EDITION SIZE: 450 + 10 Artist Proofs
PRINT TYPE: Silver Halide C-Print
Linhof Technorama 617SIII, 90mm lens, Fuji Velvia 100
F/32 at 8 seconds
International Photography Awards (IPA) 2011
The 2011 International Photography Awards received over 8,000 submissions from 90 countries across the globe.
*Honorable Mention for Professional Category: Special - Panoramic. "Extended" Series of 5 Images
*Honorable Mention for Professional Category: Nature - Landscapes. "Extended" Series of 5 Images
International Photography Awards (IPA) 2008
One of the largest International Photography Competitions, the jury selected from over 22,000 entries spanning 124 countries.
*Honorable Mention for Professional Photographer of the Year in Nature Category: Landscapes - "Man's Hand at Water's Edge" Series of 5 Images
*Honorable Mention for Professional Photographer of the Year in Nature Category: Waterscapes - "Man's Hand at Water's Edge" Series of 5 Images
Linhof Technorama 617SIII, 90mm lens, Fuji Velvia 100
F/32 at 60 seconds 45 minutes after sunset
I arrived as a new resident of La Jolla, California on New Years Eve 2006. After having spent seven months in the high desert of Nevada, to say I was thankful to be back to the waters edge of the Pacific Ocean would be an understatment. The familiar sounds of waves breaking; smell of seaweed in the air; seagulls in flight; the barking of sea lions; it all made me feel a sense of returning to home. (Not that this was home. Actually, far from it in the sense that - this state is huge! I grew up in Monterey - close, but far; the same state, but not really.) But, here I was in La Jolla, and it was feeling familiar, and it was a good thing.
Photographically, of course I was excited. As always with a new place, one can simply explore without expectation and allow inspiration to come as it will. This did not take long and I soon found myself standing beneath the Scripp’s Pier and feeling very inspired. Although it was noon, I was already in another time, visualizing the pier in different light - sweet sunset light with dramatic balanced color, perhaps. I visualized that first image as being panoramic and bold. From that first sighting, I had a name picked out - Time. It was graphic and clear to me, the shape and feel of an hourglass through the middle of the pier, sands of time sifting through them. Yes, Time would serve a perfect title for this piece, I thought to myself. It was 30 minutes prior to sunset - backpack of gear, tripod in hand, inspired vision in mind, when I returned that first night.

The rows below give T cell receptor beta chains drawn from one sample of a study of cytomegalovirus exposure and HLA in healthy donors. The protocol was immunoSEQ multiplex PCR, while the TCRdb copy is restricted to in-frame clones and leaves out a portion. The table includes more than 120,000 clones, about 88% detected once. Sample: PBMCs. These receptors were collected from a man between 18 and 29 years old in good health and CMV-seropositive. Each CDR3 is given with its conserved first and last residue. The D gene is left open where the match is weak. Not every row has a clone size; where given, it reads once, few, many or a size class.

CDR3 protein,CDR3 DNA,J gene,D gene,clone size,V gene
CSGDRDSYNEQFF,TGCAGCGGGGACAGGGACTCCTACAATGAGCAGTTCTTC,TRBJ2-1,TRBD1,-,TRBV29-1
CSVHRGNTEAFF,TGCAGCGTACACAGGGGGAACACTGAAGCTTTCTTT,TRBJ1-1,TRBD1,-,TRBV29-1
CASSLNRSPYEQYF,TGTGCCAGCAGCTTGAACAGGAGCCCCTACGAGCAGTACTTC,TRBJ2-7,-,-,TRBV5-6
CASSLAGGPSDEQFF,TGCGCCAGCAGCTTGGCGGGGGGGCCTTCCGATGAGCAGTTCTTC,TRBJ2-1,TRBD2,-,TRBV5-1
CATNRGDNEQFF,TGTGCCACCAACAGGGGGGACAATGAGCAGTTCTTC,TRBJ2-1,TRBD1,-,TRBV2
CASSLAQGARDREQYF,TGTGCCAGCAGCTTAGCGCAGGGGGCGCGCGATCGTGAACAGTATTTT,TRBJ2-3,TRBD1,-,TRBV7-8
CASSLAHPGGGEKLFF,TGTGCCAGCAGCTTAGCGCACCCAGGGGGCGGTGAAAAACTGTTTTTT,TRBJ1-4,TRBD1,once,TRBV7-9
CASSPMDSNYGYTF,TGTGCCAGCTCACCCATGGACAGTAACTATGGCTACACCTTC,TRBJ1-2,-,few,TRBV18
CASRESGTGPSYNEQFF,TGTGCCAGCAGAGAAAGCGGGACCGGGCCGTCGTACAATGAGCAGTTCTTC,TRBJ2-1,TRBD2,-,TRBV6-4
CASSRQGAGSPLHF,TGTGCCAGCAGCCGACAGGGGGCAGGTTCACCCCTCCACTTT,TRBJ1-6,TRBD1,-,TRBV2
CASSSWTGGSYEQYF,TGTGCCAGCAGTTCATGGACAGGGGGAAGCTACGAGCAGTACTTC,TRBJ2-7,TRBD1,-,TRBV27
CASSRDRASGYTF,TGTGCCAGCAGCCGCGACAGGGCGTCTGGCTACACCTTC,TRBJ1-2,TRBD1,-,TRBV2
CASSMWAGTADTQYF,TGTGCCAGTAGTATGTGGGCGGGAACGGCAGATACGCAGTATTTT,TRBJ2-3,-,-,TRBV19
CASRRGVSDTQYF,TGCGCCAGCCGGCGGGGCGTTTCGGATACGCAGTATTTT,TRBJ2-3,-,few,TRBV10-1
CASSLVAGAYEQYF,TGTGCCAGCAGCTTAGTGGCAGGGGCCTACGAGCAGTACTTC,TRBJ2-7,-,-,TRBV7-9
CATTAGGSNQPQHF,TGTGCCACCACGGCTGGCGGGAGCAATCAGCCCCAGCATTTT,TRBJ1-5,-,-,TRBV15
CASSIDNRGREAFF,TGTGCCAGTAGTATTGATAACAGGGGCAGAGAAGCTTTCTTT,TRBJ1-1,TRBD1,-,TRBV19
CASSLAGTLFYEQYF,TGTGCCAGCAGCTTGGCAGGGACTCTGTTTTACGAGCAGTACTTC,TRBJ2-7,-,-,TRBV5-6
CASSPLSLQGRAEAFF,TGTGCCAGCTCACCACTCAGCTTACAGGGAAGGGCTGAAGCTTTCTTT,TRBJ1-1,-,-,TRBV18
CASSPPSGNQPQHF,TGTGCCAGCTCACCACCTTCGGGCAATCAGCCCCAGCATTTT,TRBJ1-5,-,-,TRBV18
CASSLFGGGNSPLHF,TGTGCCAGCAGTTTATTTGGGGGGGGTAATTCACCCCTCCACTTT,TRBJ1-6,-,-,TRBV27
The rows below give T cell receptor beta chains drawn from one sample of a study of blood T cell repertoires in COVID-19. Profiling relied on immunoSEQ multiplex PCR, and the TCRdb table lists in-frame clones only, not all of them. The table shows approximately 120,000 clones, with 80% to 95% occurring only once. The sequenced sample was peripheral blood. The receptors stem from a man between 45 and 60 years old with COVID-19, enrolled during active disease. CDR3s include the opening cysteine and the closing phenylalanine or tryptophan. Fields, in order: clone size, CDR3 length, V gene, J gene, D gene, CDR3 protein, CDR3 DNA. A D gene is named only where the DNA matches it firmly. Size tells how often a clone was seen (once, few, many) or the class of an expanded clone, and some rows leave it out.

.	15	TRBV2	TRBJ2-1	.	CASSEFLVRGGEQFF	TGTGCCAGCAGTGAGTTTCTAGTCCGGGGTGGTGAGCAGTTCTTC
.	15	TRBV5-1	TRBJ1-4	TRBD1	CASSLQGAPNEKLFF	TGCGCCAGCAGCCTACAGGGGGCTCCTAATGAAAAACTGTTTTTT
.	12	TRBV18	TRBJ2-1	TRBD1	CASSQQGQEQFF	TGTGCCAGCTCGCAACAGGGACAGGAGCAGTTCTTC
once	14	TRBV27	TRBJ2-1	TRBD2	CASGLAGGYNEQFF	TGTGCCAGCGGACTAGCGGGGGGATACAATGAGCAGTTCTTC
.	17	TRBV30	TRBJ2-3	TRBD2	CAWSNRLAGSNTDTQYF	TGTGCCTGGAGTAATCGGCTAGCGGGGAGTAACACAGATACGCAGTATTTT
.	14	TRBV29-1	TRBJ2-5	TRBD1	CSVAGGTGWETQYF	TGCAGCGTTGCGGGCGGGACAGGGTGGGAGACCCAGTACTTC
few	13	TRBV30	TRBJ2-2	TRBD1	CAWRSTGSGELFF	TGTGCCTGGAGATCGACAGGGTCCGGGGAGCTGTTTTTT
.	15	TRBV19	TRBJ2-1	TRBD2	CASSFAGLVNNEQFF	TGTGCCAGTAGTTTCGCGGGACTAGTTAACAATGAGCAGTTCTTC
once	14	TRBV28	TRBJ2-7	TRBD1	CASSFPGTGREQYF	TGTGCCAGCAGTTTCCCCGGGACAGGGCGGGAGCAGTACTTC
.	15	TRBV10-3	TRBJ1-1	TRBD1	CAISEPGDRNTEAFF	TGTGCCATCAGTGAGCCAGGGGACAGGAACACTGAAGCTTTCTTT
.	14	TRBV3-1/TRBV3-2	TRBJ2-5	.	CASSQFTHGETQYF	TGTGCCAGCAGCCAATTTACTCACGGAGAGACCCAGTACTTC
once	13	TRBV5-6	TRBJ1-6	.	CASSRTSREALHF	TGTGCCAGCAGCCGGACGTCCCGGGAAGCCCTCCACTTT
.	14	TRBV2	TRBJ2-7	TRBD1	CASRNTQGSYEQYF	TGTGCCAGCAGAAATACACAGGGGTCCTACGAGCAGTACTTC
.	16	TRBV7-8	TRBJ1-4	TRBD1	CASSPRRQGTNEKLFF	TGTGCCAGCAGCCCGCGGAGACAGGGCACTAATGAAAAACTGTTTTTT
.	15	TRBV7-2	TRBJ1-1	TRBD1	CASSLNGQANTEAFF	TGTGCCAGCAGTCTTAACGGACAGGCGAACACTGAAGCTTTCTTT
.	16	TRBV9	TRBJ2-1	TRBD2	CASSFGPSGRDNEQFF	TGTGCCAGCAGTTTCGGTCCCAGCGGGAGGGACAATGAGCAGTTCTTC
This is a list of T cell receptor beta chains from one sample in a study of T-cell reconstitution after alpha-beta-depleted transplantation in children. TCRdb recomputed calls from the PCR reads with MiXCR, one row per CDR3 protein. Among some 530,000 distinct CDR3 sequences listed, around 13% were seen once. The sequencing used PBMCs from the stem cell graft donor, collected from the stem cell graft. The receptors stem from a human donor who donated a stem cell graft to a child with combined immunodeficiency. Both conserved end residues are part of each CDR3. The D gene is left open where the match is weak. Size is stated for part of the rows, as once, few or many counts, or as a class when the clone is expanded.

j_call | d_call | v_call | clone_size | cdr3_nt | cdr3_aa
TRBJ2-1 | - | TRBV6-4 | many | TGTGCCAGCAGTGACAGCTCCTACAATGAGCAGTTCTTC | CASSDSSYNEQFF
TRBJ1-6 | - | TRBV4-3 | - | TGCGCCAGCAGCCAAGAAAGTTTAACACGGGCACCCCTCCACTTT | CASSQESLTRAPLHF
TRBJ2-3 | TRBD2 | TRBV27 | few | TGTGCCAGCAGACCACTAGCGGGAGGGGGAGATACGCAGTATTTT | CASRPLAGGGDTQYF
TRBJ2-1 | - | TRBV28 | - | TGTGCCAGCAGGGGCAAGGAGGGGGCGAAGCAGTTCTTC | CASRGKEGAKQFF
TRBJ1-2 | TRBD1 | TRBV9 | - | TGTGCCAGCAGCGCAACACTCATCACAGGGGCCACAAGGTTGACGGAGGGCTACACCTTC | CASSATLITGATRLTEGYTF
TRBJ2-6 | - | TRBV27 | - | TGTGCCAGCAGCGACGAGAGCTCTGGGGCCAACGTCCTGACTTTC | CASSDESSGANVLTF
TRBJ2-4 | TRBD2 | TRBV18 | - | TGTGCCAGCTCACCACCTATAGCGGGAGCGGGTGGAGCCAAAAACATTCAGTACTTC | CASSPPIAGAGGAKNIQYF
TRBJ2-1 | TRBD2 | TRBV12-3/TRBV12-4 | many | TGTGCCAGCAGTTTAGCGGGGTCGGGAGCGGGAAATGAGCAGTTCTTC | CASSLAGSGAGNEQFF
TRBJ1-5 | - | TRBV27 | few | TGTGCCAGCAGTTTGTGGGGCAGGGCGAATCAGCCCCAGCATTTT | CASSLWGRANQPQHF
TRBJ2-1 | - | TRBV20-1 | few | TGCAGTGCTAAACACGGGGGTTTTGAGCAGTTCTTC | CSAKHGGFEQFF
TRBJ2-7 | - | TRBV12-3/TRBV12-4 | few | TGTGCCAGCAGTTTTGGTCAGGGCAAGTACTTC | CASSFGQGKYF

After two weeks without missing an evening, I had a pretty good sense of what the sunset would do, or, more accurately, would not do! Unlike one’s expectations might imagine, the sunset’s here tend to fade away into a sea of gray tones, quite regularly, it would seem. I enjoyed my time on the beach - people watching, walking, meditating to the sounds of the waves breaking, or listening to music; and I waited for the sweet light!
On several occasions, I setup and shoot. Maybe a roll or two. Each time I view the processed film I am left dissatisfied. No clouds - boring. Gray and dark. Not bad color but no clouds and boring sky. Underexposed under the pier - remember to compensate. Range from far left of composition to far right too wide - remember to compensate.
Nearing three weeks later, I had the evening that I had been waiting for. Nice cloud cover with a clear horizon, the makings of sweet light and color. This is going to be the night! Shoot shoot shoot. Setup. Figure out the exposure. Double check. Set the graduated filter in place. Triple check exposure. Shoot. Bracket bracket bracket. Reload. Wow, this is so beautiful! I love this!! Recheck exposure. Recheck composition. Recheck filter placement. Is everything right? The process of going through everything tech-wise to make sure you have it all right is haunting because you just waited 3 weeks for this 7 minute window of time and you really want to make a great photograph!
For several years I had a chance to speak with people in the gallery about this piece and found that everyone allows their perception to see different aspects to the image. Whether it’s stairs climbing up to the door; stairs climbing downward; representative to a biblical passage in which “narrow is the way”; and so on. I found that the colors were attractive to both men and women, and over time I came to realize that the image has a very good balance between masculine and feminine, hard and soft.
Time, in many ways, is exactly the type of photograph I look to achieve with my images - it’s aesthetically stunning on the wall but it’s nature is meditative. It begs to be stared at, drawn into the center of the scene. The center point, a door to another world, captures the attention of the viewer. While looking at this image and relaxing into it as a viewer, one becomes naturally centered and focused - and this is when I think an image is most successful, when it affects the viewer in a positive way, and this is the quality in an image I most want to make - beautiful and meditative.
If you love bold color and compositions that draw you into the scene, then this photograph might be a great addition to your art collection! It's beautiful in the 25" print size, but really starts to get dramatic in the larger 60" and 80" sizes. Also, it can be framed a number of different ways depending on your personal style and decor, so feel free to request a "virtual tour" of the piece in your home.
Fine Art Color Landscape Photograph by Scott Reither. La Jolla, California